Monday, June 27, 2005

Culture on Earth

Remember, back in public elementary school, those
Nature films showing chimpanzees placing thin
sticks in antholes to collect their morning meal?
Apparently, primates are not alone as animal

"When marine biologists first spotted bottlenose dolphins
cavorting off the coast of Australia wearing sea sponges
on their snouts, they didn't know what to make of the
odd behavior. Now, an international team of researchers
has produced evidence that the animals' antics represent
a form of culture, which would add the dolphins to an elite
group of species that pass traditions down through
generations without being compelled by their genes.
"We define culture as a behavior that is acquired by
imitation and passed on in a population," said Michael
Krutzen, of the University of Zurich in Switzerland,
who led the new research. "We think this behavior
is an example of that. It's very exciting." Krutzen and his
colleagues believe the dolphins, which live in Shark Bay
off the west coast of Australia, wear the sponges while
foraging for small fish, crustaceans and other food along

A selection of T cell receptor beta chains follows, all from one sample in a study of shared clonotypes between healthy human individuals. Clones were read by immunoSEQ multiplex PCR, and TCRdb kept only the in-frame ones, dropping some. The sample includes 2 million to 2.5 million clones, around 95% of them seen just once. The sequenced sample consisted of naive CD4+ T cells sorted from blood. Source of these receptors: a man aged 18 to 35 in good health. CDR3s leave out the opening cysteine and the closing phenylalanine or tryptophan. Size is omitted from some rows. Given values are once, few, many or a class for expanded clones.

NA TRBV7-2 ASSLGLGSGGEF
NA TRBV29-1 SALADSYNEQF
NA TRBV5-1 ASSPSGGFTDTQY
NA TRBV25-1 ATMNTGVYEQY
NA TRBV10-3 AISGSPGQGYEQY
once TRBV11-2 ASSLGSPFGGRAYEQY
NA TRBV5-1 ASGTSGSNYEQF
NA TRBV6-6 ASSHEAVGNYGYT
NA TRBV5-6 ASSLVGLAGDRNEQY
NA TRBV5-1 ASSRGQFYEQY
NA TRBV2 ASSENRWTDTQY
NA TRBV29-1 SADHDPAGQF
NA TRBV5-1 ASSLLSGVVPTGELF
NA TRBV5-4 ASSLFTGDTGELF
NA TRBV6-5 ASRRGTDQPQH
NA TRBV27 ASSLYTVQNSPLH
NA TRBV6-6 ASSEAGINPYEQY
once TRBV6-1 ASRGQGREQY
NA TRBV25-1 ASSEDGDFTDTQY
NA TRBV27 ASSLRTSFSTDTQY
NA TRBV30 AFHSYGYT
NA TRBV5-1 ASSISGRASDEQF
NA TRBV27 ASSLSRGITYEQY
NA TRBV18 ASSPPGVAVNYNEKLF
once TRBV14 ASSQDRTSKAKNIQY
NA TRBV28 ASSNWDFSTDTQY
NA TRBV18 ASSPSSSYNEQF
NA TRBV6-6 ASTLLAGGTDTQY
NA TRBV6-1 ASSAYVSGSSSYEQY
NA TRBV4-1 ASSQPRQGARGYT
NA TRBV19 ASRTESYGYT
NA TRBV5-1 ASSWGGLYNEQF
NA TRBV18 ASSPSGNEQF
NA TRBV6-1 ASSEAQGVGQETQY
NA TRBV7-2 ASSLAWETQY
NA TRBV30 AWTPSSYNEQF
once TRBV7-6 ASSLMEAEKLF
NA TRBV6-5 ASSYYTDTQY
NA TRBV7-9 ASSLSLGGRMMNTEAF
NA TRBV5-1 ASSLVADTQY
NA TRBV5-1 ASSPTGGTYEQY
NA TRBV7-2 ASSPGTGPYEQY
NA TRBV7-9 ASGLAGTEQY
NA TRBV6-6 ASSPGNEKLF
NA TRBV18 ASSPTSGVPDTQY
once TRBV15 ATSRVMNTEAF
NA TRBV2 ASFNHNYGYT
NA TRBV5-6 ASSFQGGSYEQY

channels in the sea floor to protect themselves against
sharp coral and stinging critters such as stonefish.
It's a trick that appears to be almost exclusively passed
from mothers to daughters. "They wear them like a
glove," Krutzen said. "When they go down to the sea
floor to probe for prey, there are lots of noxious animals
down there. By using the sponge, it protects them."
... The behavior may be passed almost exclusively to
females because foraging along the seabed is a solitary
activity, and males tend to spend most of their time
traveling in groups searching for mates."

Rob Stein, The Washington Post, June 27, 2005.


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